U.S. Department of State 2005 Trafficking in Persons Report - Uruguay
|Publisher||United States Department of State|
|Author||Office to Monitor and Combat Trafficking in Persons|
|Publication Date||3 June 2005|
|Cite as||United States Department of State, U.S. Department of State 2005 Trafficking in Persons Report - Uruguay, 3 June 2005, available at: http://www.refworld.org/docid/4680d86ec.html [accessed 30 March 2017]|
|Disclaimer||This is not a UNHCR publication. UNHCR is not responsible for, nor does it necessarily endorse, its content. Any views expressed are solely those of the author or publisher and do not necessarily reflect those of UNHCR, the United Nations or its Member States.|
Uruguay (Tier 2)
Uruguay increasingly is a source country for women and children trafficked for the purpose of sexual exploitation and a destination and transit country for some forced labor. Traffickers target young women and minors for commercial sexual exploitation in urban areas and popular tourist destinations. Children from poor rural families are sent by their parents, sometimes involuntarily, to work at ranches in conditions of involuntary servitude. Organized groups force some children to beg. Uruguayan women are also trafficked to Europe, Brazil, and Argentina for sexual exploitation. Uruguay serves as a transit point for trafficking routes in the region and women and children from Argentina, Brazil, and other countries are trafficked across Uruguay's poorly controlled borders for commercial sexual exploitation and forced labor. Chinese migrants have been trafficked into forced labor in Uruguay. Newly available information indicating a growing concern over the number of minors in the country who fall victim to trafficking, and particularly trafficking for commercial sexual exploitation, has made it possible to include Uruguay in this report for the first time.
The Government of Uruguay does not fully comply with the minimum standards for the elimination of trafficking; however, it is making significant efforts to do so. The government does not consider trafficking to be widespread in Uruguay but has acknowledged increasing concern. During the reporting period it enacted laws against commercial sexual exploitation of minors and joined neighboring countries in efforts to identify and take remedial steps against commercial sexual exploitation of children. The government should update national laws to address all forms of trafficking, and increase efforts to educate the public, prevent child sex tourism, and protect trafficking victims.
The government's law enforcement efforts against traffickers were limited during the reporting period. Two laws enacted in 2004 strengthened provisions and penalties related to commercial sexual exploitation of children. Uruguay's anti-trafficking laws do not address trafficking of adults, but most trafficking-related crimes fall under existing fraud and slavery statutes. Businesses employing forced laborers are fined or closed – sanctions that could not be applied against groups that forced children to beg. During the reporting period, courts convicted two traffickers for prostitution of minors. In January 2005, police arrested five and issued warrants for two more suspected traffickers who smuggled Chinese migrants and exploited them for forced agricultural labor. The government extradites suspected traffickers and cooperated with Interpol and foreign governments on transnational cases during the reporting period. The government investigated suspected public corruption; in the January 2005 Chinese forced labor case, the government indicted eight and removed four immigration and police officials.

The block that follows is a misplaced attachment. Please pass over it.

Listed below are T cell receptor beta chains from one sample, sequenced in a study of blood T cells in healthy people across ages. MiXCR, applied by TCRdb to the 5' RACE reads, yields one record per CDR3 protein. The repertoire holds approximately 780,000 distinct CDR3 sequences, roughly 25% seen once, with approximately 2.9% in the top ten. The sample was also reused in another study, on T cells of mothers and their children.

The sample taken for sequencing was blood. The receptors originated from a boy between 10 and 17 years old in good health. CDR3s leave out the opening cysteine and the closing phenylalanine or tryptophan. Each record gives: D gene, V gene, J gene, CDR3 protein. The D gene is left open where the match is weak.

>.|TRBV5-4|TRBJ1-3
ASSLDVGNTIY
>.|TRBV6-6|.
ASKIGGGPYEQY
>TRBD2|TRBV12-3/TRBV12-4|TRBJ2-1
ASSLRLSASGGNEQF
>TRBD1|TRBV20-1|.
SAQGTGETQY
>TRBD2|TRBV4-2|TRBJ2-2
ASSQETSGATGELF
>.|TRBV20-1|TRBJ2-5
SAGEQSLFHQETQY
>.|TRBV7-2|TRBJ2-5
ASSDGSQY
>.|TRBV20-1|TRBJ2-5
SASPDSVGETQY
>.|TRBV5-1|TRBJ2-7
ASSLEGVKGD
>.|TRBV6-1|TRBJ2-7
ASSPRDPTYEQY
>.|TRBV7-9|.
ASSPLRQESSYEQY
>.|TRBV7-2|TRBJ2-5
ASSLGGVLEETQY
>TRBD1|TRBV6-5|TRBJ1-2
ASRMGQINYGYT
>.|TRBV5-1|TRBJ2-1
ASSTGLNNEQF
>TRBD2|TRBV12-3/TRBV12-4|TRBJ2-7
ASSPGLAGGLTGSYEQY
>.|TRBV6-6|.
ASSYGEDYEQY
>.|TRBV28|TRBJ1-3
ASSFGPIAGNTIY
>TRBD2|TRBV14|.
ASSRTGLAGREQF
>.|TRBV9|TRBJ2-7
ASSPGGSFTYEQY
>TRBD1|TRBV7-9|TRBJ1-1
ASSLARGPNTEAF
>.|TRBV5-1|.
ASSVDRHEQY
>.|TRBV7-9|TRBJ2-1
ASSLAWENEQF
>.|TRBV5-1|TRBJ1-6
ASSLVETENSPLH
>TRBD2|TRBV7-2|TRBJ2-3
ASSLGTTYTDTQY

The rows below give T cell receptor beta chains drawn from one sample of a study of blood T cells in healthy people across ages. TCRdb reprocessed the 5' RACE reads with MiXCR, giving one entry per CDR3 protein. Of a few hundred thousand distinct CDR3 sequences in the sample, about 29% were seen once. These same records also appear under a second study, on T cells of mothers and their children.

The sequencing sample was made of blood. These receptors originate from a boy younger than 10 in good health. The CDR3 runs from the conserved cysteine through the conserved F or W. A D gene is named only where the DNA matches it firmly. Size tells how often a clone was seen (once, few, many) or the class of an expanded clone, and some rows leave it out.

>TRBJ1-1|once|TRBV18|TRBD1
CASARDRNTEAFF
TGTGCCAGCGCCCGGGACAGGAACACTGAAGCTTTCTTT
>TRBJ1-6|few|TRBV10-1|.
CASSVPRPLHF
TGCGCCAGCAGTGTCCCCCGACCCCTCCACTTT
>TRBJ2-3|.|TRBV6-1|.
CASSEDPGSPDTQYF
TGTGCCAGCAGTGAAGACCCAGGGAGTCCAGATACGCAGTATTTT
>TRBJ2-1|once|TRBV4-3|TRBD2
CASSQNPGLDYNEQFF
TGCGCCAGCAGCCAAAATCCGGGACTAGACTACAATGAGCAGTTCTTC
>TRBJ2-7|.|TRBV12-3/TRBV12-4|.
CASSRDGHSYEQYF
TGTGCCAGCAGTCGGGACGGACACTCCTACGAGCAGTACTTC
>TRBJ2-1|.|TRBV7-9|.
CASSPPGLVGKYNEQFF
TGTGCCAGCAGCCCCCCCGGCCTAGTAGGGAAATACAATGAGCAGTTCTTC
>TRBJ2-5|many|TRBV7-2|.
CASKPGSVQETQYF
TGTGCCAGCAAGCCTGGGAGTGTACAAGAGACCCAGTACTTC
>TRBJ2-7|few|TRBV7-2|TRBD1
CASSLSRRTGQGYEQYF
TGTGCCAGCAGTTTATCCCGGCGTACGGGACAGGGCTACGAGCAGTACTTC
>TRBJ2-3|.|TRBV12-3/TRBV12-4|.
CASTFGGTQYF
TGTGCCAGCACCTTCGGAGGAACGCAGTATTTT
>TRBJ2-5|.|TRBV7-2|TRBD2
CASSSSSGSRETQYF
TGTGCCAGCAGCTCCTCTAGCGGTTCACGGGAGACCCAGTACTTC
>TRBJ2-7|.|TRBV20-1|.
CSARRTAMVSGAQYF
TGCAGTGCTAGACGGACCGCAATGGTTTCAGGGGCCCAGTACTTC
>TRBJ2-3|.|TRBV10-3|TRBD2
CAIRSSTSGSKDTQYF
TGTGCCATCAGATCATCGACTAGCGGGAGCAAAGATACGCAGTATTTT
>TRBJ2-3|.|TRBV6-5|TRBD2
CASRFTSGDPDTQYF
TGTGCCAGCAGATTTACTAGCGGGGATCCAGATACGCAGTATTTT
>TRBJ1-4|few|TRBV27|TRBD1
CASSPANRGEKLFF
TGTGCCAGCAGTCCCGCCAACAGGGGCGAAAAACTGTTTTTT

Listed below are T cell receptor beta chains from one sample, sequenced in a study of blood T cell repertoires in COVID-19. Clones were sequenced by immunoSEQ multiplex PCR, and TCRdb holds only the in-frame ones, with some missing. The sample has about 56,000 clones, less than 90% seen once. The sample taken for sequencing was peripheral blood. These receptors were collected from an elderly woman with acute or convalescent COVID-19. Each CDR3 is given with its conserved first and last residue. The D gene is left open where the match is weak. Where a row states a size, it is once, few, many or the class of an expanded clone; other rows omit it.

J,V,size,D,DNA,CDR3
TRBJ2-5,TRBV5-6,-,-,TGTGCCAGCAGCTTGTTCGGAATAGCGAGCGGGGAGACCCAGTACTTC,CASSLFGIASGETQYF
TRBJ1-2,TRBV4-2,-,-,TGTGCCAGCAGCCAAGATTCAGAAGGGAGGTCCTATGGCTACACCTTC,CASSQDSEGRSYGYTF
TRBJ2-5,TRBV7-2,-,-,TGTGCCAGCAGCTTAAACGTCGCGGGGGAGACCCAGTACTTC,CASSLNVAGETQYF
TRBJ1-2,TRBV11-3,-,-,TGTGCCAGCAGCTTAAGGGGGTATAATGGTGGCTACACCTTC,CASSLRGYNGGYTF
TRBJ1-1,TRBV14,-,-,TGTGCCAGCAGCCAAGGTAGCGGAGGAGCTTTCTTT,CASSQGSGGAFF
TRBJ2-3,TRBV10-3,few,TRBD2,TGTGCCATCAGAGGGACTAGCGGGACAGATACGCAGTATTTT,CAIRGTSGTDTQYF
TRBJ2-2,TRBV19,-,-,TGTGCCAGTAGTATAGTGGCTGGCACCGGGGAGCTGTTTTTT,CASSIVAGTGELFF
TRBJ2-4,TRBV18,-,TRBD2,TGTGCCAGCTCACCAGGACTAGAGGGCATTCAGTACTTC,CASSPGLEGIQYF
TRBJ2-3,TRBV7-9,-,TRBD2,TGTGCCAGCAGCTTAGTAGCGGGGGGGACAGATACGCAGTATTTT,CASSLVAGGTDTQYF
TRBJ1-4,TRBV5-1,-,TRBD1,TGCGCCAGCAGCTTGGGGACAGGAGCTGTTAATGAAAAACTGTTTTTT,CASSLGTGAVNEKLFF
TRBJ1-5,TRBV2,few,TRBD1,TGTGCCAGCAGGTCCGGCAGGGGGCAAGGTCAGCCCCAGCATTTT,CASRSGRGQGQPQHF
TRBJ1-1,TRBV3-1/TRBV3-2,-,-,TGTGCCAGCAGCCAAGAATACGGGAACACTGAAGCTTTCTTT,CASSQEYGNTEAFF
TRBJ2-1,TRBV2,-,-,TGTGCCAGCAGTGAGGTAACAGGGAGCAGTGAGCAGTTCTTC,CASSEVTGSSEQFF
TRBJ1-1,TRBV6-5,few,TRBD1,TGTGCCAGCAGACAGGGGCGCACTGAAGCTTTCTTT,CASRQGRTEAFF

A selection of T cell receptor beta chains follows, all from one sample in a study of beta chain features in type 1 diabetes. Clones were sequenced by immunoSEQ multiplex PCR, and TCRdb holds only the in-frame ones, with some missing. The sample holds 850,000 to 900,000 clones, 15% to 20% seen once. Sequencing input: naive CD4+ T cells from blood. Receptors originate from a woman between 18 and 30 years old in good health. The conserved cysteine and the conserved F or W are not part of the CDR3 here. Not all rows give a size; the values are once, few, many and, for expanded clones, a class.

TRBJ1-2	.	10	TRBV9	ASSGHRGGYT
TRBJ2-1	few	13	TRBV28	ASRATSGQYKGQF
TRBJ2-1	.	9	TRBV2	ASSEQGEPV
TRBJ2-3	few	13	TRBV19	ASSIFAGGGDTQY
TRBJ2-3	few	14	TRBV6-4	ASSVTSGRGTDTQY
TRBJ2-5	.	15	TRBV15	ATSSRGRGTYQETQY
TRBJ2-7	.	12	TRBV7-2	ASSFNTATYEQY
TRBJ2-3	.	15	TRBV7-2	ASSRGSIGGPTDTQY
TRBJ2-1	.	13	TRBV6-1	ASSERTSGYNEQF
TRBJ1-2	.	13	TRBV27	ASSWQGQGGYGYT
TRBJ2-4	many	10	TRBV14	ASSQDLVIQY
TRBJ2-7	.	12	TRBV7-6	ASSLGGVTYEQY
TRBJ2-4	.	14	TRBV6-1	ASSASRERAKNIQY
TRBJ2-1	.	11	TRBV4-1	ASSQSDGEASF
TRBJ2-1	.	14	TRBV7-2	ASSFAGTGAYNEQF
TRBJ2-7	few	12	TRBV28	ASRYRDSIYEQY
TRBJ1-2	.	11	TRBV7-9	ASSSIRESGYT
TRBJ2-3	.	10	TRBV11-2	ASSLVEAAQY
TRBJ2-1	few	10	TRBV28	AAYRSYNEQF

The Government of Uruguay lacked programs for assisting trafficking victims during the last year. The government funded programs and NGOs that targeted assistance to street children, victims of abuse, and at-risk children in general, but none focused on trafficking victims. Courts did not prosecute victims and victims could bring suit against traffickers. The government provided no victim-oriented training for police, but some officials received NGO training on proper techniques for interviewing children.
The government ran no education campaigns focused on trafficking; officials need to learn more about the trafficking problem in Uruguay and work with civil society to educate the public. The government funded an ILO program to keep children in school, and supported NGOs and ran hotline and leaflet campaigns regarding child abuse and exploitation in general. In 2004, the Ministry of Interior created a special office to address child trafficking. In August 2004, the Crime Prevention Office started a database to track trafficking-related cases.